Statewide, Prop. 6 eliminates more than $5 billion annually in existing transportation funds and stops funding for more than 6,500 bridge and road safety, transportation and public transit improvement projects currently underway throughout California.
Over 750 vital road and transportation safety projects would be jeopardized in Fresno, Kings, Madera, Mariposa, Merced, Mono and Tulare Counties unless voters reject Prop. 6. That’s the message Fresno City Council President Esmeralda Soria delivered on Wednesday, Oct. 10 in Fresno. The council president joined several speakers at a press conference held adjacent to a bridge in Fresno that has been rated structurally deficient by the Federal Highway Administration.
“I stand here today with folks representing local government, public safety, civil rights groups and working people who oppose Prop. 6,” said Council President Soria. “We all urge No on Prop. 6 because it will stop critical transportation projects and jeopardize the safety of our bridges and roads.”
In the Central San Joaquin Valley, Prop. 6 would eliminate more than $1.2 billion in funding in the next decade.
In Fresno, existing transportation funds are already transforming the community, such as:
- Repaving and resurfacing sections of Highway 99 in the City of Fresno;
- Revamping 28 bridges on Highways 41, 168 and 180 and 16 bridges on Interstate 5 in Fresno County;
- Procuring six zero-emission battery-electric buses and extending 15-min service connecting Southwest Fresno to the northern part of Fresno and creating a new route providing access to job centers; and
- Making traffic signal improvements at the Belmont/Fulton intersection in Fresno.
Other speakers in Fresno included:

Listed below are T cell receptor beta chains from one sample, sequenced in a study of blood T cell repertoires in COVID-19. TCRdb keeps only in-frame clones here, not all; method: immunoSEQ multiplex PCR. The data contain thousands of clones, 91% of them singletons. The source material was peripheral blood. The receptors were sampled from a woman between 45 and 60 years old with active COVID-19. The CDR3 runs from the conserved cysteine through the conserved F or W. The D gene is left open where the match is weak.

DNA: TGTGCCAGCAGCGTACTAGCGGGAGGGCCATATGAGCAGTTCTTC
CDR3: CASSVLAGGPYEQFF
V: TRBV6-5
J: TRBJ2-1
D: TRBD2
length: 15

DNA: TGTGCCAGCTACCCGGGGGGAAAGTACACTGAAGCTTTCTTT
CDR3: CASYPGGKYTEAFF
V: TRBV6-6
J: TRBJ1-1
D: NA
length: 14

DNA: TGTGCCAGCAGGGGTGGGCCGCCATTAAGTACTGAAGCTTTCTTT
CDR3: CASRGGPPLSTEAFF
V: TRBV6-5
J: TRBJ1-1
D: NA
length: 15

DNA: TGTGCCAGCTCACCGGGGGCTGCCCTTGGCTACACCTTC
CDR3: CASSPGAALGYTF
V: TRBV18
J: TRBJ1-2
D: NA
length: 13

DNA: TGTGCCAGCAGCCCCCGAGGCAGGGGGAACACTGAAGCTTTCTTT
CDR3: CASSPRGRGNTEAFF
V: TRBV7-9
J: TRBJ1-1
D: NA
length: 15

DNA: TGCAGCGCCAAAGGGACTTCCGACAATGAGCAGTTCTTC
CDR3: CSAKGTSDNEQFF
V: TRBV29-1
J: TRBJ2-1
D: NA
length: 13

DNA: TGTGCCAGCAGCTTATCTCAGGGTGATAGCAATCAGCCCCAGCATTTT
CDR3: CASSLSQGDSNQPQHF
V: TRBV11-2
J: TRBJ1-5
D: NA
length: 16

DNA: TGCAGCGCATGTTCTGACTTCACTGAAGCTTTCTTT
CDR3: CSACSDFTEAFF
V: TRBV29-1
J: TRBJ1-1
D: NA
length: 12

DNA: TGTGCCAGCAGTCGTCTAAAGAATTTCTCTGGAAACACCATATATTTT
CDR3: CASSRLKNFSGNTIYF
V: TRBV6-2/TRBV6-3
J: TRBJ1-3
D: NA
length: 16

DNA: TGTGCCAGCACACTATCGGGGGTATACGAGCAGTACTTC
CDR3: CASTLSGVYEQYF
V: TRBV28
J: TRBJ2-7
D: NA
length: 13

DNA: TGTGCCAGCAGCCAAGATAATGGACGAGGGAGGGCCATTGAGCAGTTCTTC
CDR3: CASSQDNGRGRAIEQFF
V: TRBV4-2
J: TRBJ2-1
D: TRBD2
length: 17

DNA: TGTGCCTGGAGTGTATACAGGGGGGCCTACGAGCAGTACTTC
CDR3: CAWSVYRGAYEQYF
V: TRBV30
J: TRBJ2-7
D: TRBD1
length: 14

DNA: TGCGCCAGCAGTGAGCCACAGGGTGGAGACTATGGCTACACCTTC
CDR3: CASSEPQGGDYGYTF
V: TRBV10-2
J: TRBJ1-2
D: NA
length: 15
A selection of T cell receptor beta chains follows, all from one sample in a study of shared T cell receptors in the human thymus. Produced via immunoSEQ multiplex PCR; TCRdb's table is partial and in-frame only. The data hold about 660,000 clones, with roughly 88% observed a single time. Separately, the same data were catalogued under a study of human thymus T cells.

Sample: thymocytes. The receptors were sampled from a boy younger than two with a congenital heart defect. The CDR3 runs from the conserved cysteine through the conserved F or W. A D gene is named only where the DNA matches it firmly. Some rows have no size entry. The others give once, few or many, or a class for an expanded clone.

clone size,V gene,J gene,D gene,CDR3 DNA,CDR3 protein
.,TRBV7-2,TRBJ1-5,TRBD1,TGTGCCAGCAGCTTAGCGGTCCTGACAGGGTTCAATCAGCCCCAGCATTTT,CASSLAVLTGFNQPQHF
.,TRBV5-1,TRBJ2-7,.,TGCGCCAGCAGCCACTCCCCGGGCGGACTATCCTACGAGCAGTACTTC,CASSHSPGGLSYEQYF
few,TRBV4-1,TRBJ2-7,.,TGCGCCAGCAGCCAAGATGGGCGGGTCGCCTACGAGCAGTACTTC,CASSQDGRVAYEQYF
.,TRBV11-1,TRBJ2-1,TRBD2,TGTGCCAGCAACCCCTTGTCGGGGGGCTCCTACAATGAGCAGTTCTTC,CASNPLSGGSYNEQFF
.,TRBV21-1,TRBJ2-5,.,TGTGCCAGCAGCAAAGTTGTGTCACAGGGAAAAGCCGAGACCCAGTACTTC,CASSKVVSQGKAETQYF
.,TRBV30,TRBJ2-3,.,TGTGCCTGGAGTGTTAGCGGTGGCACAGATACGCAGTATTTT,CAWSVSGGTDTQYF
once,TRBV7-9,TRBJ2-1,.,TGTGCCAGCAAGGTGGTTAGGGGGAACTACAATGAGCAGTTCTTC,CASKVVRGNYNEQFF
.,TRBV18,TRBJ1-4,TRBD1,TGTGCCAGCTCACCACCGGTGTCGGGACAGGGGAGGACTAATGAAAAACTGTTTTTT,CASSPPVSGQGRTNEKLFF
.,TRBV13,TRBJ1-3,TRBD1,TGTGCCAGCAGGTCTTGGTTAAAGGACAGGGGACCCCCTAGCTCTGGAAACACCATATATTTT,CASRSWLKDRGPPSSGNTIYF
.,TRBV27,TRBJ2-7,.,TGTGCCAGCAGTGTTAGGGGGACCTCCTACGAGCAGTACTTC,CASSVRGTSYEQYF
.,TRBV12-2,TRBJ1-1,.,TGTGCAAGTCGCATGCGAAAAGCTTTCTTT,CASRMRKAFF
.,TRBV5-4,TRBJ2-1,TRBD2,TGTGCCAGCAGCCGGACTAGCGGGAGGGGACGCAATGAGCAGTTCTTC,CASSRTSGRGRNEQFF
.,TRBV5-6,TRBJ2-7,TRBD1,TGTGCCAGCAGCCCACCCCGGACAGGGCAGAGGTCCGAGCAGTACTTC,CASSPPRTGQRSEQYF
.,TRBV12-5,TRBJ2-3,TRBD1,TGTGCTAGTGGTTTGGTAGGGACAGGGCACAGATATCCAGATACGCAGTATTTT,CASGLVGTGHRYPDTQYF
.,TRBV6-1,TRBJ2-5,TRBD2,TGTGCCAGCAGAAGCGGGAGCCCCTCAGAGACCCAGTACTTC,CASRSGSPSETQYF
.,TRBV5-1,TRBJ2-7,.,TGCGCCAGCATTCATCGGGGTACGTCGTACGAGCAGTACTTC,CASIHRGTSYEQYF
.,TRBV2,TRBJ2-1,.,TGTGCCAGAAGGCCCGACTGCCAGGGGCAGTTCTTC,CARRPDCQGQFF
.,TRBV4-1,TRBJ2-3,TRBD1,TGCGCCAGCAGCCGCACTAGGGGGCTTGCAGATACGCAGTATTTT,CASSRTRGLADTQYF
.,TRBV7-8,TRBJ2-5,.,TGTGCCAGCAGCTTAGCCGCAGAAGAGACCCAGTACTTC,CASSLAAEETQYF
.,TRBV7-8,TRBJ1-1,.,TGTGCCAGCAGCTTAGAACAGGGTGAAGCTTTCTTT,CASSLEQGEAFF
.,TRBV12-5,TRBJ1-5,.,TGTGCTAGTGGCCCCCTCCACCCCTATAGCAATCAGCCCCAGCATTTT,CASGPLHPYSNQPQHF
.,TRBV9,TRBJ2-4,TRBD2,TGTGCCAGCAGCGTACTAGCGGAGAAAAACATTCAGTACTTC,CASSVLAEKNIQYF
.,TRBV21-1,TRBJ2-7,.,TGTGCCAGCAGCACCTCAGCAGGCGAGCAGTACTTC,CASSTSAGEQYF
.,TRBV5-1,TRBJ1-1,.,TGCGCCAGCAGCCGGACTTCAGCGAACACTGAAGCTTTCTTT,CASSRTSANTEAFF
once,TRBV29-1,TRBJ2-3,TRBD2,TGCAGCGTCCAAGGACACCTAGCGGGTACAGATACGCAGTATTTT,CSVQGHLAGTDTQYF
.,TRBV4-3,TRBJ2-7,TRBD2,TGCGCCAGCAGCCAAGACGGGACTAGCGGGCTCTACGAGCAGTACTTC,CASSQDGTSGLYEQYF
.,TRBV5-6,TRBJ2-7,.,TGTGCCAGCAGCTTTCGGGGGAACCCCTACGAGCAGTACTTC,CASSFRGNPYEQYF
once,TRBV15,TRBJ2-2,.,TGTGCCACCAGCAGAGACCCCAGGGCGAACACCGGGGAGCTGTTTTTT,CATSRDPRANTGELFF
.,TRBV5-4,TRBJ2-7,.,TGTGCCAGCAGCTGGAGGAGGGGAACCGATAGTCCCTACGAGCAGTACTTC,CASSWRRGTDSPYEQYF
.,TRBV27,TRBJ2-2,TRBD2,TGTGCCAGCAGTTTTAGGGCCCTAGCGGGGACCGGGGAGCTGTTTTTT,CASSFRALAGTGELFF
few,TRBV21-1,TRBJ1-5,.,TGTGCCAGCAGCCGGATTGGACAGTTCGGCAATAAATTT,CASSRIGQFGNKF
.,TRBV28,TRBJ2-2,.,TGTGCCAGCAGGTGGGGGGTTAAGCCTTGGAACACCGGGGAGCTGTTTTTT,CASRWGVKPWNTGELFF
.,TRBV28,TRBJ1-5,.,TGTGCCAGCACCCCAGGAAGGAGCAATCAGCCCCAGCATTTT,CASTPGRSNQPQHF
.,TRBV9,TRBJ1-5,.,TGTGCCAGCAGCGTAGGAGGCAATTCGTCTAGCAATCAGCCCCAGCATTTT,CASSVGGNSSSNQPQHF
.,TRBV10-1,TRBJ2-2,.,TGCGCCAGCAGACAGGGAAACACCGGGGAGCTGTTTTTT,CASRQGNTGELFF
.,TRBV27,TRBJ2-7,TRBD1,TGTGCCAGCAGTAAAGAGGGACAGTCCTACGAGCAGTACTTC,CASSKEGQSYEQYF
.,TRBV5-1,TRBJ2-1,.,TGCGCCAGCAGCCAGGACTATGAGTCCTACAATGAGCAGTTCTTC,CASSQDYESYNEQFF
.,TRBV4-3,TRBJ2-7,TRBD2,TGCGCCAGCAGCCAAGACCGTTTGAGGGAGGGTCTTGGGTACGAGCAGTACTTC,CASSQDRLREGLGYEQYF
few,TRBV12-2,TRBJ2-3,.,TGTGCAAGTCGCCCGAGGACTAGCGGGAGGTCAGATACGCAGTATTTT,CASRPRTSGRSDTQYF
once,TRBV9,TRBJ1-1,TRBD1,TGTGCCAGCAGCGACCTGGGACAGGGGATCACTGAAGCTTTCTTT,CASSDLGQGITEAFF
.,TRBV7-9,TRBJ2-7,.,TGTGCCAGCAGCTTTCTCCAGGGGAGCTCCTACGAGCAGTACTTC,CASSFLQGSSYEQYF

- Samuel Molina, California state director, Mi Familia Vota;
- Chuck Riojas, secretary/treasurer, Building & Construction Trades Council of Fresno, Madera, Tulare & Kings County; and
- Sean Edwards, firefighter.
In Kern and Inyo counties, Prop. 6 would put at risk over 200 road projects and eliminate over $450 million in existing local transportation funding. Bakersfield alone has 19 structurally deficient bridges.
Arvin Mayor Jose Gurrola and Wasco Mayor Pro Tem Alex Garcia joined engineers, firefighters, community leaders and labor at a press conference on Oct. 11 in Bakersfield to discuss how Prop. 6 would harm the region.
“If Prop. 6 passes, critical construction will come to a grinding halt in every city and county in the state, wasting money and making road conditions even worse, in Kern County and across the state,” said Mayor Pro Tem Garcia.
“I stand here today with folks representing local government, public safety, community groups, engineers and working people who oppose Prop 6,” said Arvin Mayor Gurrola. “We all urge NO on Prop 6 because it will stop critical transportation projects and jeopardize the safety of our bridges and roads.”
Prop. 6 jeopardizes hundreds of projects throughout the region that are transforming Kern County, including:
- More than 50 miles of pavement preservation and improvements on Interstate 5;
- Over 18 miles of pavement improvements and widening of shoulders on south of Hickory Lane to north of East Brundage Lane near Bakersfield;
- 22 pavement improvement projects in the City of Ridgecrest; and
- Replacing 10 miles of pavement on Highway 58 from the Interstate 99 and Highway 58 separation to Cottonwood Road.
Other speakers in Bakersfield included:
- Doug Kessler, Si Se Puede Foundation of Fresno, Madera, Kern and Kings;
- John Spaulding, Kern, Inyo and Mono County Building and Construction Trades Council; and
- Tim Ortiz, Bakersfield Firefighters.
Paid for by No on Prop 6: Stop the Attack on Bridge & Road Safety, sponsored by business, labor, local governments and transportation advocates
Committee Major Funding from
California Alliance for Jobs
State Building and Construction Trades Council of California
Laborers Pacific Southwest Regional Organizing Coalition
Funding details at www.fppc.ca.gov